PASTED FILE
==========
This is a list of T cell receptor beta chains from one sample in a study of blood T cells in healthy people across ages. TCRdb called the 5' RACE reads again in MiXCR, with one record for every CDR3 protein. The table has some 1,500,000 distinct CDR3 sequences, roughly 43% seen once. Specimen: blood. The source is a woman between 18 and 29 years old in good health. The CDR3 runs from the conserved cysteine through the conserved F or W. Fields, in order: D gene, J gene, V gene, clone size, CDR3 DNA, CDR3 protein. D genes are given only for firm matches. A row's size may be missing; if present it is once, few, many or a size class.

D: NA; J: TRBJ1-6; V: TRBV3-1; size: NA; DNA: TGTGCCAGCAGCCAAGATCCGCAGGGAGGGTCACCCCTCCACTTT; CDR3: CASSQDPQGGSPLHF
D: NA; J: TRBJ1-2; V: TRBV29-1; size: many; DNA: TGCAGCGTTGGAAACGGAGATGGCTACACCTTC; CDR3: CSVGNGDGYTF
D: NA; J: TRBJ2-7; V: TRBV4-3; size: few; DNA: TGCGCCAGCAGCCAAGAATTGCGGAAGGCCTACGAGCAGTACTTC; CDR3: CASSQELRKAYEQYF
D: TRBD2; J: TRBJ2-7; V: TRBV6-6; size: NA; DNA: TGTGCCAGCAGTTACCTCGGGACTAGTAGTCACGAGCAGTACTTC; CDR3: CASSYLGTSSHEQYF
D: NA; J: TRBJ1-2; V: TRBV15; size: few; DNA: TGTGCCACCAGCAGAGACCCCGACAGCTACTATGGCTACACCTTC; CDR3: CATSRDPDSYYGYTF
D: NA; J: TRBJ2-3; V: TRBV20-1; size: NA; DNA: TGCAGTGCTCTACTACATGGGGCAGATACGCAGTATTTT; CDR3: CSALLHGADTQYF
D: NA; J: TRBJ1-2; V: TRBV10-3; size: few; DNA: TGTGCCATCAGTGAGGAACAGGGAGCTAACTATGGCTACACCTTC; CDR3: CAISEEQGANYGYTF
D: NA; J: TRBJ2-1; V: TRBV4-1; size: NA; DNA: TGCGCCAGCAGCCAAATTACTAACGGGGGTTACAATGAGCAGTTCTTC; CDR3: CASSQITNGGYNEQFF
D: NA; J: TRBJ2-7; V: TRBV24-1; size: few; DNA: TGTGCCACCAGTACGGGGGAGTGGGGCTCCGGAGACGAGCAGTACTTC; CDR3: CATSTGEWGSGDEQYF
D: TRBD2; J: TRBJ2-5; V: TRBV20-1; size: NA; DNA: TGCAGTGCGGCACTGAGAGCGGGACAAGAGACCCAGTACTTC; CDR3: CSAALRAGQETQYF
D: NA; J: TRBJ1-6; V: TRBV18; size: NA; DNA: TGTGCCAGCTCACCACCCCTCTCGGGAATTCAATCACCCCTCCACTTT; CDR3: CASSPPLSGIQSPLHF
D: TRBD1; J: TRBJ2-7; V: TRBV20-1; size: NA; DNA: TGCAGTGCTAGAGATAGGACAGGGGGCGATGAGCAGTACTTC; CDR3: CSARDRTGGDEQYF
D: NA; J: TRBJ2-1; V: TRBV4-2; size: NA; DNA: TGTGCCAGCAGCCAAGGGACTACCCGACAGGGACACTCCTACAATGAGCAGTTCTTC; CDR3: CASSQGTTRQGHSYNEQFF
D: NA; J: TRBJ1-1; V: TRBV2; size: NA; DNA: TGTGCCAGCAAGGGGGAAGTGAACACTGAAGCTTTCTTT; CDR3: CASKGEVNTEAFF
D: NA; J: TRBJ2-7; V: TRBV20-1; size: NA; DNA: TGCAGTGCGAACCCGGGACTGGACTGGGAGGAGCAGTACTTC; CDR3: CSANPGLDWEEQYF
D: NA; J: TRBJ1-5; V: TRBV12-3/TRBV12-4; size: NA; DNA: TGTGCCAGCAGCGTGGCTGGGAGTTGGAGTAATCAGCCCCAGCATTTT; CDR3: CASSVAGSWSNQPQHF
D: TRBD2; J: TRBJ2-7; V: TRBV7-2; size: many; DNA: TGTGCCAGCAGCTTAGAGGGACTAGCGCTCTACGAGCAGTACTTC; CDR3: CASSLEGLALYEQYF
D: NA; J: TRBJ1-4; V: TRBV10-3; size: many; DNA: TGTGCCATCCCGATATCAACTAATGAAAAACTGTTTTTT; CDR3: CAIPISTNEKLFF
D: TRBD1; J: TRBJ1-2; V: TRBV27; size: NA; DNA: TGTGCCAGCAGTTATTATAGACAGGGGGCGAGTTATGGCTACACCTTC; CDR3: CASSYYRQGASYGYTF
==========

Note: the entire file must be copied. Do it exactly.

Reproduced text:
This is a list of T cell receptor beta chains from one sample in a study of blood T cells in healthy people across ages. TCRdb called the 5' RACE reads again in MiXCR, with one record for every CDR3 protein. The table has some 1,500,000 distinct CDR3 sequences, roughly 43% seen once. Specimen: blood. The source is a woman between 18 and 29 years old in good health. The CDR3 runs from the conserved cysteine through the conserved F or W. Fields, in order: D gene, J gene, V gene, clone size, CDR3 DNA, CDR3 protein. D genes are given only for firm matches. A row's size may be missing; if present it is once, few, many or a size class.

D: NA; J: TRBJ1-6; V: TRBV3-1; size: NA; DNA: TGTGCCAGCAGCCAAGATCCGCAGGGAGGGTCACCCCTCCACTTT; CDR3: CASSQDPQGGSPLHF
D: NA; J: TRBJ1-2; V: TRBV29-1; size: many; DNA: TGCAGCGTTGGAAACGGAGATGGCTACACCTTC; CDR3: CSVGNGDGYTF
D: NA; J: TRBJ2-7; V: TRBV4-3; size: few; DNA: TGCGCCAGCAGCCAAGAATTGCGGAAGGCCTACGAGCAGTACTTC; CDR3: CASSQELRKAYEQYF
D: TRBD2; J: TRBJ2-7; V: TRBV6-6; size: NA; DNA: TGTGCCAGCAGTTACCTCGGGACTAGTAGTCACGAGCAGTACTTC; CDR3: CASSYLGTSSHEQYF
D: NA; J: TRBJ1-2; V: TRBV15; size: few; DNA: TGTGCCACCAGCAGAGACCCCGACAGCTACTATGGCTACACCTTC; CDR3: CATSRDPDSYYGYTF
D: NA; J: TRBJ2-3; V: TRBV20-1; size: NA; DNA: TGCAGTGCTCTACTACATGGGGCAGATACGCAGTATTTT; CDR3: CSALLHGADTQYF
D: NA; J: TRBJ1-2; V: TRBV10-3; size: few; DNA: TGTGCCATCAGTGAGGAACAGGGAGCTAACTATGGCTACACCTTC; CDR3: CAISEEQGANYGYTF
D: NA; J: TRBJ2-1; V: TRBV4-1; size: NA; DNA: TGCGCCAGCAGCCAAATTACTAACGGGGGTTACAATGAGCAGTTCTTC; CDR3: CASSQITNGGYNEQFF
D: NA; J: TRBJ2-7; V: TRBV24-1; size: few; DNA: TGTGCCACCAGTACGGGGGAGTGGGGCTCCGGAGACGAGCAGTACTTC; CDR3: CATSTGEWGSGDEQYF
D: TRBD2; J: TRBJ2-5; V: TRBV20-1; size: NA; DNA: TGCAGTGCGGCACTGAGAGCGGGACAAGAGACCCAGTACTTC; CDR3: CSAALRAGQETQYF
D: NA; J: TRBJ1-6; V: TRBV18; size: NA; DNA: TGTGCCAGCTCACCACCCCTCTCGGGAATTCAATCACCCCTCCACTTT; CDR3: CASSPPLSGIQSPLHF
D: TRBD1; J: TRBJ2-7; V: TRBV20-1; size: NA; DNA: TGCAGTGCTAGAGATAGGACAGGGGGCGATGAGCAGTACTTC; CDR3: CSARDRTGGDEQYF
D: NA; J: TRBJ2-1; V: TRBV4-2; size: NA; DNA: TGTGCCAGCAGCCAAGGGACTACCCGACAGGGACACTCCTACAATGAGCAGTTCTTC; CDR3: CASSQGTTRQGHSYNEQFF
D: NA; J: TRBJ1-1; V: TRBV2; size: NA; DNA: TGTGCCAGCAAGGGGGAAGTGAACACTGAAGCTTTCTTT; CDR3: CASKGEVNTEAFF
D: NA; J: TRBJ2-7; V: TRBV20-1; size: NA; DNA: TGCAGTGCGAACCCGGGACTGGACTGGGAGGAGCAGTACTTC; CDR3: CSANPGLDWEEQYF
D: NA; J: TRBJ1-5; V: TRBV12-3/TRBV12-4; size: NA; DNA: TGTGCCAGCAGCGTGGCTGGGAGTTGGAGTAATCAGCCCCAGCATTTT; CDR3: CASSVAGSWSNQPQHF
D: TRBD2; J: TRBJ2-7; V: TRBV7-2; size: many; DNA: TGTGCCAGCAGCTTAGAGGGACTAGCGCTCTACGAGCAGTACTTC; CDR3: CASSLEGLALYEQYF
D: NA; J: TRBJ1-4; V: TRBV10-3; size: many; DNA: TGTGCCATCCCGATATCAACTAATGAAAAACTGTTTTTT; CDR3: CAIPISTNEKLFF
D: TRBD1; J: TRBJ1-2; V: TRBV27; size: NA; DNA: TGTGCCAGCAGTTATTATAGACAGGGGGCGAGTTATGGCTACACCTTC; CDR3: CASSYYRQGASYGYTF